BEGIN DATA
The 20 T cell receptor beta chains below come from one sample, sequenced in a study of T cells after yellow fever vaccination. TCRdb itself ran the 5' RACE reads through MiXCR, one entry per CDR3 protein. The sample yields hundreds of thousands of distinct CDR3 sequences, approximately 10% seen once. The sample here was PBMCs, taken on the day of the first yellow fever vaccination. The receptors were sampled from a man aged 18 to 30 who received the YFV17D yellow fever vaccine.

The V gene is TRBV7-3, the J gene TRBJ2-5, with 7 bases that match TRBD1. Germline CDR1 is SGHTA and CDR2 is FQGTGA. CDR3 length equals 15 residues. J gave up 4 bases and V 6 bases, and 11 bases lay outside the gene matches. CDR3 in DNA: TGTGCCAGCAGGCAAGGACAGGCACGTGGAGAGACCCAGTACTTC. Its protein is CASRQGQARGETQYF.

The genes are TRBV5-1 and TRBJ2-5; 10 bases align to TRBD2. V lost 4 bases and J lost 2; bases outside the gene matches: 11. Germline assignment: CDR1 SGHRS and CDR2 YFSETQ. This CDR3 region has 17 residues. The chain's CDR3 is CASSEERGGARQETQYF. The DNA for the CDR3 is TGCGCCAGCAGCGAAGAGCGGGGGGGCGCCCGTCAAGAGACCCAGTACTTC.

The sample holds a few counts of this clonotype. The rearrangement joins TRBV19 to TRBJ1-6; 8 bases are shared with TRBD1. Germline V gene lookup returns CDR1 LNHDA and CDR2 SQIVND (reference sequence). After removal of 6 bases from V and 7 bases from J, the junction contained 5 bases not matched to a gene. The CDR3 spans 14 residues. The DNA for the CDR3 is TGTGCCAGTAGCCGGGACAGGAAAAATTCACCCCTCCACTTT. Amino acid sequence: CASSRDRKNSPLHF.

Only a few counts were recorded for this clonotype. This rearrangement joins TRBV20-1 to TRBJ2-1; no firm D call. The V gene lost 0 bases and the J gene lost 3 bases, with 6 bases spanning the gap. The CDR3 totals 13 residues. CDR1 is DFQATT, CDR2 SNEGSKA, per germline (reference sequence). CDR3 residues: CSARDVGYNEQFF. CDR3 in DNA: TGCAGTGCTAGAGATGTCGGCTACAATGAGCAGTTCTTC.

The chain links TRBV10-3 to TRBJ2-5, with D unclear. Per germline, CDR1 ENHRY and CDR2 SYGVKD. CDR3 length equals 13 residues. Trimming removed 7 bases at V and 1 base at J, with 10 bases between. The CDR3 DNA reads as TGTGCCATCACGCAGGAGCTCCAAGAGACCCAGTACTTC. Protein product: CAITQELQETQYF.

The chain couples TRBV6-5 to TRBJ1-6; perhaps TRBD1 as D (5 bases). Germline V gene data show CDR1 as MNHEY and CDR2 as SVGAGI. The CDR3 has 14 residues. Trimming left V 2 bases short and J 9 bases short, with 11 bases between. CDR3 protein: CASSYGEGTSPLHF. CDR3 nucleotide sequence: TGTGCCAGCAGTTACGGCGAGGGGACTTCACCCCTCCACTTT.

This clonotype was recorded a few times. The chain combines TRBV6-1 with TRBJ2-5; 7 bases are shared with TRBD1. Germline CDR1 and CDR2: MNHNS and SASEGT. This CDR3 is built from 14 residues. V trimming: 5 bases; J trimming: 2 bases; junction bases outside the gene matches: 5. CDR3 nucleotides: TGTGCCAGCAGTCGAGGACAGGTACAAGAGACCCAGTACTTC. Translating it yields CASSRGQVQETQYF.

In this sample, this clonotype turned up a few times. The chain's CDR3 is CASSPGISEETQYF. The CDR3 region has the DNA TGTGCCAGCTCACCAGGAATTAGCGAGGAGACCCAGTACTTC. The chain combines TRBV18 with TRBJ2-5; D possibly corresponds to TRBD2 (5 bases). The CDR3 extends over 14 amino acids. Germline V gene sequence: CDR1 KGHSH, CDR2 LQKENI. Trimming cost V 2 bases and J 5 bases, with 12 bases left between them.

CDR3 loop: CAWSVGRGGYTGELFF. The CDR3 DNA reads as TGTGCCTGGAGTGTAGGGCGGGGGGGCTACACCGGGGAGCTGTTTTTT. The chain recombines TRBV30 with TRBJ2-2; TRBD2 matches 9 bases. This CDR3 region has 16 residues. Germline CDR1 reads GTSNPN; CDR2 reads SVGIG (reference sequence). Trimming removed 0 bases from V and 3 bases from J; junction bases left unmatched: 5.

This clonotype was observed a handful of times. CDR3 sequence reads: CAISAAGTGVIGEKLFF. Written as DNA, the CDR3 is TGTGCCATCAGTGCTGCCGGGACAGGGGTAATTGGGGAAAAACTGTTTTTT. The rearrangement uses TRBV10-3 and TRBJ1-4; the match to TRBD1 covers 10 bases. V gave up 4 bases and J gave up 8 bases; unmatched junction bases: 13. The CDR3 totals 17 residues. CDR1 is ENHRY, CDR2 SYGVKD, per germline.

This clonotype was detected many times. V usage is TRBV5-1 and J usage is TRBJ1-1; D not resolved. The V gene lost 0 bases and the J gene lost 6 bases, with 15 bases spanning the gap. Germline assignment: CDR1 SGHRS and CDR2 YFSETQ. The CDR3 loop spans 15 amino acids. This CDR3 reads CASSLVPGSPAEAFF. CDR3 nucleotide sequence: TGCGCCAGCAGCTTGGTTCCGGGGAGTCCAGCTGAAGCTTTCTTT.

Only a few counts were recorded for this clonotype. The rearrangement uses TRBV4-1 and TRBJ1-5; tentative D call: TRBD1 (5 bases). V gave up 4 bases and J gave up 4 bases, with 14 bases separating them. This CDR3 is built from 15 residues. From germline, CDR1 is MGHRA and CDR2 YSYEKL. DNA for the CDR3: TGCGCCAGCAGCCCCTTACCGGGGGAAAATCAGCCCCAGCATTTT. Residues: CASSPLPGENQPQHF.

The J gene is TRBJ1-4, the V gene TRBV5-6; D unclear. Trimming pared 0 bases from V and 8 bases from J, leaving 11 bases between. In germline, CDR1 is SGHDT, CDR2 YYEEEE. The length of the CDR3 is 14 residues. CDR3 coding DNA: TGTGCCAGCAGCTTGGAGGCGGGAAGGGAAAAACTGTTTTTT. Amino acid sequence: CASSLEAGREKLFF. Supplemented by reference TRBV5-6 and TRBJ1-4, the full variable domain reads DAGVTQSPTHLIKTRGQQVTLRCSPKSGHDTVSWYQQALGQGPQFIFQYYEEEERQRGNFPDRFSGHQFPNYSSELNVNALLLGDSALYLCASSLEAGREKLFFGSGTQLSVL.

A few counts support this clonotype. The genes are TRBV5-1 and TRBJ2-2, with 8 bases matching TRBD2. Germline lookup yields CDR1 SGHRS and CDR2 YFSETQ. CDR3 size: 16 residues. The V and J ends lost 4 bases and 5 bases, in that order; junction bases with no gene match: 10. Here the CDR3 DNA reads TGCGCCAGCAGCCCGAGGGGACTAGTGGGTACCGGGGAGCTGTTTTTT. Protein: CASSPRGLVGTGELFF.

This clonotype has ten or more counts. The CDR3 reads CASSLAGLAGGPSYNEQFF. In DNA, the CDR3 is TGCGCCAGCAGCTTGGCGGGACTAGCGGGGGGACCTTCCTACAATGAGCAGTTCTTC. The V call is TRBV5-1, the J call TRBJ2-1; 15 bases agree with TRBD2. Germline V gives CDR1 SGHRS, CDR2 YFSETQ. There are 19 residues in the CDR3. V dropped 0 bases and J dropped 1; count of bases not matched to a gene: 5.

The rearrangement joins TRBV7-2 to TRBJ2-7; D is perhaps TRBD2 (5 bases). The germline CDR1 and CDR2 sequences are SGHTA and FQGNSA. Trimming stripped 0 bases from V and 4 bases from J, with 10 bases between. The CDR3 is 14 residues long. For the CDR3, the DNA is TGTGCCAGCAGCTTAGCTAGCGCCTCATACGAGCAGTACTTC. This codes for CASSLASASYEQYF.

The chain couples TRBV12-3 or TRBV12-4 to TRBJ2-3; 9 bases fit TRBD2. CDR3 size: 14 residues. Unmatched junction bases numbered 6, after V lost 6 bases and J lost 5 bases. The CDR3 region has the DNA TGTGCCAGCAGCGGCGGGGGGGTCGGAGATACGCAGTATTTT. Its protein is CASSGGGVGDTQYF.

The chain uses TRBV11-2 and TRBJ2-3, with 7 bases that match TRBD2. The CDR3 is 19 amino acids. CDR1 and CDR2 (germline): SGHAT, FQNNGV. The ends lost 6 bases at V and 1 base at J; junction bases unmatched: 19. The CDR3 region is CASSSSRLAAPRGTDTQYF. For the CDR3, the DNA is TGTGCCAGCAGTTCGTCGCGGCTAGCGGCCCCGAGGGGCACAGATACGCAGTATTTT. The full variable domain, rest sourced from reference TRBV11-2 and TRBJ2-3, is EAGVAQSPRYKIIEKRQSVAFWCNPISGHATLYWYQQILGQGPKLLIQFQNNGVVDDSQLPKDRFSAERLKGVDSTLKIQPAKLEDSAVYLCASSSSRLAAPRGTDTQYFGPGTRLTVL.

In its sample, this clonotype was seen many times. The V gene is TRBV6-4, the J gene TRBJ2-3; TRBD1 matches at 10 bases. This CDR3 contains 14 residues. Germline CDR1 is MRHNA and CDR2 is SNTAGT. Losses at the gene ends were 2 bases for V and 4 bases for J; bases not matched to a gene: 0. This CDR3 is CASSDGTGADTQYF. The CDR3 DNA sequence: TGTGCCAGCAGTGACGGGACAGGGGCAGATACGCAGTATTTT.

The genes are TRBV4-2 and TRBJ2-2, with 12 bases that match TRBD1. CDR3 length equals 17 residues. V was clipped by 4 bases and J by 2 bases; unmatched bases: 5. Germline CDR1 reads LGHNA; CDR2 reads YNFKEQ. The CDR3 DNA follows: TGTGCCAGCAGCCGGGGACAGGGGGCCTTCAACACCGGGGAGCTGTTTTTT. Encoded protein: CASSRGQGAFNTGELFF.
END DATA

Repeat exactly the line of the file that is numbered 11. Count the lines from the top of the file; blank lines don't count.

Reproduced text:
This clonotype was observed a handful of times. CDR3 sequence reads: CAISAAGTGVIGEKLFF. Written as DNA, the CDR3 is TGTGCCATCAGTGCTGCCGGGACAGGGGTAATTGGGGAAAAACTGTTTTTT. The rearrangement uses TRBV10-3 and TRBJ1-4; the match to TRBD1 covers 10 bases. V gave up 4 bases and J gave up 8 bases; unmatched junction bases: 13. The CDR3 totals 17 residues. CDR1 is ENHRY, CDR2 SYGVKD, per germline.